Volunteer Allen McDermid explains how to use the new digital microfilm scanner at the Ladysmith Archives.

Volunteer Allen McDermid explains how to use the new digital microfilm scanner at the Ladysmith Archives.

Hunting for history now easier in Ladysmith

A new digital microfilm reader at the Ladysmith Archives make sexploring the Ladysmith area's colourful history even easier.

A new digital scanner, reader and printer is making exploring the colourful history of the Ladysmith area even easier.

The Ladysmith and District Historical Society purchased an INDUS digital film scanner and software, as well as a printer, for the Archives this February.

Allen McDermid, a volunteer with the Ladysmith and District Historical Society, has spent hours and hours scanning microfilm copies of old Chronicles into the new program, and he will be spending many more hours digitizing the newspapers.

The Ladysmith Archives currently has copies of every Chronicle from 1902 to about 1920 on microfilm.

Once the paper is on microfilm, the new machine will read the file and then you can scan it and turn it into a digital PDF file. Using Optical Character Recognition (OCR), the images are converted into machine-encoded text. In Adobe, you can enter a search word, and the program will bring up every document that contains that word, highlighting your search term.

“We’ll be taking every page of every edition of the Chronicle and putting it into a PDF file,” explained McDermid.

McDermid says one of the big benefits of having this new scanner is that it will preserve the had copies of the papers, many of which are getting quite brittle.

“There’s less handling of them, so it will help us preserve them the way they are,” he said.

McDermid is excited about the new machine because it also helps the Ladysmith Archives do what it wants to do best — help people.

“It will allow the public and researchers to do public research,” he said. “There will always be someone here to guide you, do it for you or help you. Before, if you came in with a project in mind, we’d have to go page-by-page, so this kind of streamlines the whole process. When we go online, it’s going to be very easy to use.”

McDermid says Ladysmith Archives is the first archive in the mid-Island to have this type of machine.

Eventually, they’d like to get put this program online so that people can sit at their own desks and do this research from anywhere, says McDermid, noting a lot of archives offer this service.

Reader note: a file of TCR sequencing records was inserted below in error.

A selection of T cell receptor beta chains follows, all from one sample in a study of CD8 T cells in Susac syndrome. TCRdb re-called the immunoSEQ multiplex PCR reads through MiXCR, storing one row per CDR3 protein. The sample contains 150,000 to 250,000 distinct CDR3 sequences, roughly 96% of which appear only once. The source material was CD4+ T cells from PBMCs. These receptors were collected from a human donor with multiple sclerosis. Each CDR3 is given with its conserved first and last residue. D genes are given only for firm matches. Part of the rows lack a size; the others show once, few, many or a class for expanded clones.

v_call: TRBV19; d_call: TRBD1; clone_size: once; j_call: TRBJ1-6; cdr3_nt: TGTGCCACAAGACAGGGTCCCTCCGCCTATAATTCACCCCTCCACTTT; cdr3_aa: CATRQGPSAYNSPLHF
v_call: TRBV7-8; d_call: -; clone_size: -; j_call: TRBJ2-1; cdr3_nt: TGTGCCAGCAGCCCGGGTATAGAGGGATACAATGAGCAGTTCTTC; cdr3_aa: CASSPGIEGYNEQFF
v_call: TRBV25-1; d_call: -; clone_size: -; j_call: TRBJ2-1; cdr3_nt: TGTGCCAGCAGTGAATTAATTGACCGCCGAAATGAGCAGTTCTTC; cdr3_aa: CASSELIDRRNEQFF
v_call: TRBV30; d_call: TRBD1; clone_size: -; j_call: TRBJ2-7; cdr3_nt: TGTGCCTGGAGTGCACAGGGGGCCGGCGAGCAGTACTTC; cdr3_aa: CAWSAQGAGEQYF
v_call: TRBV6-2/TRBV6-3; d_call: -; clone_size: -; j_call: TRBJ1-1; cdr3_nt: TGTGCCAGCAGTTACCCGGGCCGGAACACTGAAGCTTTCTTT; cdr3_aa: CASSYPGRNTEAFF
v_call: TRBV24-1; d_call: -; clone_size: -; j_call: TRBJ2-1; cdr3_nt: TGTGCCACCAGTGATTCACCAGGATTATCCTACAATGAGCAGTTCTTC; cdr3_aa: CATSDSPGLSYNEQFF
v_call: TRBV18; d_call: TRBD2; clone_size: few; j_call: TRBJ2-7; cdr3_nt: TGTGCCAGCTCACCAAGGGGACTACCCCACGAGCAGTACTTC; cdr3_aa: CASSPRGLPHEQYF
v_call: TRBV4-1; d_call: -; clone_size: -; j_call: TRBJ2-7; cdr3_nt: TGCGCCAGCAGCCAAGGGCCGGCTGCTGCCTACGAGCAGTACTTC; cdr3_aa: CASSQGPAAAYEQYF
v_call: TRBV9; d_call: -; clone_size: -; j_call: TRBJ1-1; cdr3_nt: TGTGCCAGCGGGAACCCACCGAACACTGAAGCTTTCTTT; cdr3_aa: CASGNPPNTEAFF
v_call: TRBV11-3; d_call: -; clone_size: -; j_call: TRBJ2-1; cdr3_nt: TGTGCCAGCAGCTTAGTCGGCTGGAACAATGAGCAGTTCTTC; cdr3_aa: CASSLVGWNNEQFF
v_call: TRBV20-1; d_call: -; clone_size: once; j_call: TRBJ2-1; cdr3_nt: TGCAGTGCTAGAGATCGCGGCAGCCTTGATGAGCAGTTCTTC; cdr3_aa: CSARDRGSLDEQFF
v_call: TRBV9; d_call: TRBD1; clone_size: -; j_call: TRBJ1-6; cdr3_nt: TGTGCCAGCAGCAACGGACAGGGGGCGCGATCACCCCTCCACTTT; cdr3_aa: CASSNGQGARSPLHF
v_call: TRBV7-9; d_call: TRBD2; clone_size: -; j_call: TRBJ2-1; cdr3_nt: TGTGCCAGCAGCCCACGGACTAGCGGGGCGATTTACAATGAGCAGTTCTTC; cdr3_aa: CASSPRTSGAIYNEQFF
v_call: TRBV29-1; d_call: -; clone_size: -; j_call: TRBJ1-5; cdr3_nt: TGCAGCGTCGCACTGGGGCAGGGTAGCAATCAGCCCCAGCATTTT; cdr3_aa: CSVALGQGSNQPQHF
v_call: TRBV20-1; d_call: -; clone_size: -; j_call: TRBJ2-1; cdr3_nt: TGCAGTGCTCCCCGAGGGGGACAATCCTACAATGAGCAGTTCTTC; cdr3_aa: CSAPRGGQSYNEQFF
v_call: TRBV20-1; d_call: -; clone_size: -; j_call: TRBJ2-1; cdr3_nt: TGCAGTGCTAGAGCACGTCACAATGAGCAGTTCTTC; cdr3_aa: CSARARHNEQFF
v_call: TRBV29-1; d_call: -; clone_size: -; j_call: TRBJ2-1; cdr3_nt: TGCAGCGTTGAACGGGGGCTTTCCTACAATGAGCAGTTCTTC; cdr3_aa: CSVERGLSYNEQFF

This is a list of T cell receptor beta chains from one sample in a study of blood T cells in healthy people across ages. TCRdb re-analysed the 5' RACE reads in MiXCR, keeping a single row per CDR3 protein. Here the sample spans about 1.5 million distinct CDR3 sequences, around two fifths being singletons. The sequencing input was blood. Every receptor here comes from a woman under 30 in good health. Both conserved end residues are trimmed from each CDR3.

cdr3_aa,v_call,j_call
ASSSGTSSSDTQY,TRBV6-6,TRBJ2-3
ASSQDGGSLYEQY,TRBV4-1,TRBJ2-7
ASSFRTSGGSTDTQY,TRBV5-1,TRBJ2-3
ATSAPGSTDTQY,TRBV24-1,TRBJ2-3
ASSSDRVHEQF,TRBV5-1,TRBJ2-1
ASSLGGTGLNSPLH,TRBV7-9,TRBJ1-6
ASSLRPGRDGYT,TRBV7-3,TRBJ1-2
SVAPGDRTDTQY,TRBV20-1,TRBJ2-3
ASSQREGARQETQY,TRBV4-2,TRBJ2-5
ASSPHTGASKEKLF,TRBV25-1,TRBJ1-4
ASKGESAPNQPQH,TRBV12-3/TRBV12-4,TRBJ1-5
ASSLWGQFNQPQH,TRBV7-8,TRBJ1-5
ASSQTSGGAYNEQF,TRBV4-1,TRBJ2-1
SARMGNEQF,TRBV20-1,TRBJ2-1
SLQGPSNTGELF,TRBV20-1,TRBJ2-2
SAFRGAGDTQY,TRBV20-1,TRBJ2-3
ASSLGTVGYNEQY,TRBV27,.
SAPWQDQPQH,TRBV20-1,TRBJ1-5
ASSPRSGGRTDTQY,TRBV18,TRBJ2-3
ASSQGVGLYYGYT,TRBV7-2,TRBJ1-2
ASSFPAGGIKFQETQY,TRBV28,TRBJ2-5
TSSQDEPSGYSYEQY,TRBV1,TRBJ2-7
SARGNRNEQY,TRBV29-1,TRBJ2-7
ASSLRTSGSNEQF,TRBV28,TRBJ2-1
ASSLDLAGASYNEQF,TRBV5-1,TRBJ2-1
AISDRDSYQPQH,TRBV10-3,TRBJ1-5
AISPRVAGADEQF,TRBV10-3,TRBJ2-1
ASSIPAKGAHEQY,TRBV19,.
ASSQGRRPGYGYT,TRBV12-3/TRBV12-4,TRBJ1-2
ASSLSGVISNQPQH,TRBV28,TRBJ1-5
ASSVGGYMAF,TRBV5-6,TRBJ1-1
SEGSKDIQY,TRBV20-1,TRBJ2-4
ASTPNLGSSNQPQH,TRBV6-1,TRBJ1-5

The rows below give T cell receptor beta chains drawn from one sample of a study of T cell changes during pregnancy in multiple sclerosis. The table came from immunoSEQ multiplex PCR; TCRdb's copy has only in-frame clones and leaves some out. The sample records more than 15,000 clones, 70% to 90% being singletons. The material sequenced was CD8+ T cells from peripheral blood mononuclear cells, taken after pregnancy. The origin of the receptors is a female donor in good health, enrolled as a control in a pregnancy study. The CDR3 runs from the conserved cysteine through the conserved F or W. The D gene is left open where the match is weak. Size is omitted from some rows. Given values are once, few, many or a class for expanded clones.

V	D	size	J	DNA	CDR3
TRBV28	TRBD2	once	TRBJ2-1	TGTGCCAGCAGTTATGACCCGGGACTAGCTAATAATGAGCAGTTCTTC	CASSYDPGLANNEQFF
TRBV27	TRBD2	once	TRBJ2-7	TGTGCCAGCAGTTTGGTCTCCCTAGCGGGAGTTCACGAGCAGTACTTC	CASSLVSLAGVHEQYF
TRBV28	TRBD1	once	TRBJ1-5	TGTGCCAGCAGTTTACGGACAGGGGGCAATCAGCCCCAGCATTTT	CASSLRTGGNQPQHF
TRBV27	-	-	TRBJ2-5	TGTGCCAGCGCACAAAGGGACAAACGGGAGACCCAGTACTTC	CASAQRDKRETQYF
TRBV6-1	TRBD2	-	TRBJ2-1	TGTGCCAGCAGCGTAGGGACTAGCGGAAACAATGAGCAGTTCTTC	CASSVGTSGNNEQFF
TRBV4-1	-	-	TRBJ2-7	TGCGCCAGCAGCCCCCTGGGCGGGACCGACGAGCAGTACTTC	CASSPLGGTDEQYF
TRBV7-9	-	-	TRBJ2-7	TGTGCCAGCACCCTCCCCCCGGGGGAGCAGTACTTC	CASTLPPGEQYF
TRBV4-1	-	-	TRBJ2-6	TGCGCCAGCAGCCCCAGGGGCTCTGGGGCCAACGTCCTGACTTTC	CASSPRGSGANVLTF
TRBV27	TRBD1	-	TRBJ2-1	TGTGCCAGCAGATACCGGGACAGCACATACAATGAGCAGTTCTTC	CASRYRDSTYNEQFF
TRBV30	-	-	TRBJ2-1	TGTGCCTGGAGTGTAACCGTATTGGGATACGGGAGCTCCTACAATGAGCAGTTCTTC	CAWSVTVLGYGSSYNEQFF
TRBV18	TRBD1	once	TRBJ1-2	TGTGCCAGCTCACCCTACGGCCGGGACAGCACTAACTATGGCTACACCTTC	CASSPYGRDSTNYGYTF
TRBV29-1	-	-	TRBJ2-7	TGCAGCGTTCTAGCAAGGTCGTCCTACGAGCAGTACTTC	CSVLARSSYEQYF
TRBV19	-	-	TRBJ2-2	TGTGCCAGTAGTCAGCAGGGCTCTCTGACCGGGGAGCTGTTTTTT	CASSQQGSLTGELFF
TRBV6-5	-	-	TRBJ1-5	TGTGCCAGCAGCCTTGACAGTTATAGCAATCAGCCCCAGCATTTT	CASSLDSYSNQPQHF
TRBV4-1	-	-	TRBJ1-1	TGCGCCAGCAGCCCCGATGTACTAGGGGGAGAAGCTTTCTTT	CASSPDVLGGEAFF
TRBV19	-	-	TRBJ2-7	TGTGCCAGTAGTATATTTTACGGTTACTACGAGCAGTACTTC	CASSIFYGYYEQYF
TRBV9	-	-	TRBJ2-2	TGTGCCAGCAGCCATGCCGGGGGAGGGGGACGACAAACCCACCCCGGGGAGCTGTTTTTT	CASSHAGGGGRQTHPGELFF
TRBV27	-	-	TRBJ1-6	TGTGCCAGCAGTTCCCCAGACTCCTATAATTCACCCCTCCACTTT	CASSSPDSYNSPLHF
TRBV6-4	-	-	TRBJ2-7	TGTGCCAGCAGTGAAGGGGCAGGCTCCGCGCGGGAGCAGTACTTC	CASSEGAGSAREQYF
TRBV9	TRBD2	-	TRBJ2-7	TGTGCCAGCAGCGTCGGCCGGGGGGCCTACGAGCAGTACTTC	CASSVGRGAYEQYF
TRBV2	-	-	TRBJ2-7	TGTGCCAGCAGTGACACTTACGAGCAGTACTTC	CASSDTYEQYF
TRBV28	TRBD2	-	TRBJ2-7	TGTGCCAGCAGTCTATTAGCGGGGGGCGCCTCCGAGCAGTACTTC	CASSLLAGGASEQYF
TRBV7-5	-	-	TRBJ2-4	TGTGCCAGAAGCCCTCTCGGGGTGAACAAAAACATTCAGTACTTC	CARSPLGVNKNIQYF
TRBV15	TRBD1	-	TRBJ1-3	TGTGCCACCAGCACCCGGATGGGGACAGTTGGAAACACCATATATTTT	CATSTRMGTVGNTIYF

“We kind of want to use it as an outreach tool to invite the public in to do research and learn more about the history of Ladysmith,” he said. “We want to take it into the schools and show them what we have and how we can help them with any project related to mining or any aspect of the history of Ladysmith and district. By putting it online eventually, anybody can access it. It also brings Ladysmith to the forefront. If they were looking for mining, Ladysmith would come up. We’re using the web to introduce Ladysmith to the world.”

McDermid says people can make an appointment to use the microfilm scanner, and one of the volunteers will be there to help them, or they can contact Ladysmith Archives to do research on a subject, and the volunteers can look that up for them.

McDermid thinks the traffic to the Ladysmith Archives will increase once people find out about the new scanner.

“We are excited about this, and once we get it working fully, it’s going to be amazing,” he said.

McDermid says they’ll have to purchase more rolls of microfilm, and the Ladysmith and District Historical Society will be doing some fundraising so it can add to its collection.

“By the time we’re done, we should have [every Chronicle] from 1902 to 1959 on file,” said McDermid. “Anything after 1959, you can go online through the University of Victoria or the Royal Museum Archives to look at issues.”

The Ladysmith Archives provides free, public access to thousands of documents related to the history of the Ladysmith area. Their holdings include newspapers, photographs, maps, letters, ledgers and many other types of records, and they manage Ray Knight’s extensive collection of archival materials for the Town of Ladysmith.

“We’re kind of the gateway to the history of Ladysmith,” says McDermid. “We’re here to serve the people, and with museums and archives, the whole idea is easy access for people to learn about different aspects of whatever they want — town history, family history, business history.”

The Ladysmith Archives office is open Monday to Friday from 9 a.m. to 2 p.m. For more information, call 250-245-0100.